1. ## Limit problem

Use algebra to evaluate the limit exactly.

lim(h->0) (1/(a+h) - 1/a)/h

2. Originally Posted by bluejewballs
Use algebra to evaluate the limit exactly.

lim(h->0) (1/(a+h) - 1/a)/h
I saw you there, Jhevon. Beat you on this one . I'm gonna go back and edit now

And here's the edit:

Get a common denominator:

$\displaystyle \frac{1}{a+h} - \frac{1}{a} = \frac{a}{a(a + h)} - \frac{a+h}{(a+h)a}$

Simplify:

$\displaystyle = \frac{a - (a + h)}{a(a + h)} = \frac{-h}{a(a + h)}$.

Therefore:

$\displaystyle \frac{\frac{1}{a+h} - \frac{1}{a}}{h} = \frac{-1}{a(a + h)}$.

The limit should now be obvious.

3. thanks i kept getting 1/a^2 and i was told that was wrong.

4. Originally Posted by bluejewballs
thanks i kept getting 1/a^2 and i was told that was wrong.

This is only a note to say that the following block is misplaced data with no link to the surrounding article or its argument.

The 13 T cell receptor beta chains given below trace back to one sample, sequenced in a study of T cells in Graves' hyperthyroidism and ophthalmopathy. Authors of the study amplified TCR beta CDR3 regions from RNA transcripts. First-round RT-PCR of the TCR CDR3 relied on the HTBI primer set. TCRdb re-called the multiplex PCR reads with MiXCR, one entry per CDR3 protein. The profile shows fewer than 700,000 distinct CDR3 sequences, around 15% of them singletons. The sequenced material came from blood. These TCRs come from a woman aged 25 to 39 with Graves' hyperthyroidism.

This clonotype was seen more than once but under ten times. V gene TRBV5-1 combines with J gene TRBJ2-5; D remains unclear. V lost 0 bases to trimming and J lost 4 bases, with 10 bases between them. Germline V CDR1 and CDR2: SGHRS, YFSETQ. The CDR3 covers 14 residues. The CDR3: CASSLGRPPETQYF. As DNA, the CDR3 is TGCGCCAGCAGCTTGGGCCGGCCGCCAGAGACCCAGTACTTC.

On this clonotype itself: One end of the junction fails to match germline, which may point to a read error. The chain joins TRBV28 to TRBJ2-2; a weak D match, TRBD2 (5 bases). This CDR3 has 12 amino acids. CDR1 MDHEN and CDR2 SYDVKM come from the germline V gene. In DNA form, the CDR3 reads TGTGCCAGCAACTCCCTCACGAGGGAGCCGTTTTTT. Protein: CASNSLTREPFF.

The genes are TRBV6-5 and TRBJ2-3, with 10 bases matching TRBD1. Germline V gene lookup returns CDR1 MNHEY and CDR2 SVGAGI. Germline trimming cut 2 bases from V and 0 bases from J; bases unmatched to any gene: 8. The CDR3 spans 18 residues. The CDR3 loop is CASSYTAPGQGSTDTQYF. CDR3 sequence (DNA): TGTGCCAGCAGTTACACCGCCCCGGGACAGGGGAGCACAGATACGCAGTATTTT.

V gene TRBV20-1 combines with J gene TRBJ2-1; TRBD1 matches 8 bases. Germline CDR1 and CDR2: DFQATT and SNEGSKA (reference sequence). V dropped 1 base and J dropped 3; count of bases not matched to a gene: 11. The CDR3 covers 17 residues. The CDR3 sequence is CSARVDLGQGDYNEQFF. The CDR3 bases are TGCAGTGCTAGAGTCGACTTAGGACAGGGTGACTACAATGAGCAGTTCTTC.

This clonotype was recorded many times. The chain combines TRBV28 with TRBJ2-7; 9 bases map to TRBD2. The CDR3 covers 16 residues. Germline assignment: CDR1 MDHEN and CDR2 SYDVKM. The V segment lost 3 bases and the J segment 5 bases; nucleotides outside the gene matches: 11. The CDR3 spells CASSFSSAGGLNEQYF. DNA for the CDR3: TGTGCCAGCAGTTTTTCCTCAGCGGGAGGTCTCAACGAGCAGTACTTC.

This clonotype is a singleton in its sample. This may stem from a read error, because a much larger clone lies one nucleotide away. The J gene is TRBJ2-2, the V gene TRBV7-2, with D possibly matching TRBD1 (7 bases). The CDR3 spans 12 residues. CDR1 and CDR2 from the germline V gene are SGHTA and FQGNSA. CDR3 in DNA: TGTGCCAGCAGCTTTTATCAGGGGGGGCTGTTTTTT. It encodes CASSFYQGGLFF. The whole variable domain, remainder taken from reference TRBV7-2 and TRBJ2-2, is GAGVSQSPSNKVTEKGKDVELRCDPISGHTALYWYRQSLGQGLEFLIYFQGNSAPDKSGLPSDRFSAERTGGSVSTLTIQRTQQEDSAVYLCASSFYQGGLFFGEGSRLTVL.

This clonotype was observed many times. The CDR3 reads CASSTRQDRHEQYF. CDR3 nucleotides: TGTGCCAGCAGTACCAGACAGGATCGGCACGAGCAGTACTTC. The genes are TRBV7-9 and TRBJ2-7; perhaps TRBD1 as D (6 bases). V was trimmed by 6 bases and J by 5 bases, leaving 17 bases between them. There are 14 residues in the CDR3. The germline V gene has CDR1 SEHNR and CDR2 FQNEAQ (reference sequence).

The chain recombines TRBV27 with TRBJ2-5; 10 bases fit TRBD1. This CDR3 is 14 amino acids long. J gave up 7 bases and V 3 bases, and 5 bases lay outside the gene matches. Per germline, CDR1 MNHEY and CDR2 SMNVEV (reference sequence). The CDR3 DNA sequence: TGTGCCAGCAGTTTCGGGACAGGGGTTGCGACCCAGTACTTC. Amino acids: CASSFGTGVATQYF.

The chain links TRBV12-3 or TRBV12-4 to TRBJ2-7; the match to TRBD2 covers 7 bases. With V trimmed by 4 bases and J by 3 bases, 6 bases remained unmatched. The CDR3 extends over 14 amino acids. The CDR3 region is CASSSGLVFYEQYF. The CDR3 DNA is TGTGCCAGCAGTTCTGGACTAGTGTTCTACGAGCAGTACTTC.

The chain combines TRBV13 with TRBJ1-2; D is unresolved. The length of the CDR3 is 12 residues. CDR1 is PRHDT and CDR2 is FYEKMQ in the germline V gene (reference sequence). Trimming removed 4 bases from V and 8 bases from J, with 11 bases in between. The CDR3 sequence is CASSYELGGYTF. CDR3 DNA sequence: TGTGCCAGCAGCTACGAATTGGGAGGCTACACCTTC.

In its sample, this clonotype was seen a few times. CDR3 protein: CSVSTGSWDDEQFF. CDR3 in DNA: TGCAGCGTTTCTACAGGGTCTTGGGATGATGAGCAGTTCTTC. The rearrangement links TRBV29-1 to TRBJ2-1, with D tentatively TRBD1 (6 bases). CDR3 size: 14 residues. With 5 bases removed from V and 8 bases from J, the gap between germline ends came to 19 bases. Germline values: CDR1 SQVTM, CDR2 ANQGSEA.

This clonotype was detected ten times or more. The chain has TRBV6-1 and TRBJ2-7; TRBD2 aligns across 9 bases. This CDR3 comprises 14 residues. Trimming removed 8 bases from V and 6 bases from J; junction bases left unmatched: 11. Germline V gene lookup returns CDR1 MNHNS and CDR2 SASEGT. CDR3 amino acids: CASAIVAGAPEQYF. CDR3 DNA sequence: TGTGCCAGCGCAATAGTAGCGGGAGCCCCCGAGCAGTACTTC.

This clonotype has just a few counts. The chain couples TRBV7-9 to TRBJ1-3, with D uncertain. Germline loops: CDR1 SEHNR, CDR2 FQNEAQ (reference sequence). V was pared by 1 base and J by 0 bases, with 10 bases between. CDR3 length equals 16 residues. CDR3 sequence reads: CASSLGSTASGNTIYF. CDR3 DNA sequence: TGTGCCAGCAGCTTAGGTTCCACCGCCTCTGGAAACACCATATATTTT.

that is wrong. it is -1/a^2

if you have any acquaintance with calculus, you'll realize this limit gives the derivative (by its definition) of 1/a with respect to a

5. Originally Posted by bluejewballs
thanks i kept getting 1/a^2 and i was told that was wrong.
So you see why the correct numerator is -1 ...?

6. Originally Posted by Jhevon
that is wrong. it is -1/a^2

if you have any acquintance with calculus, you'll realize this limit gives the derivative of 1/a with respect to a
beat me by 5 seconds .....payback time, hey?

7. Originally Posted by mr fantastic
beat me by 5 seconds .....payback time, hey?
exactly!

8. yeah i understand that it is -1 i just made a stupid mistake like i always do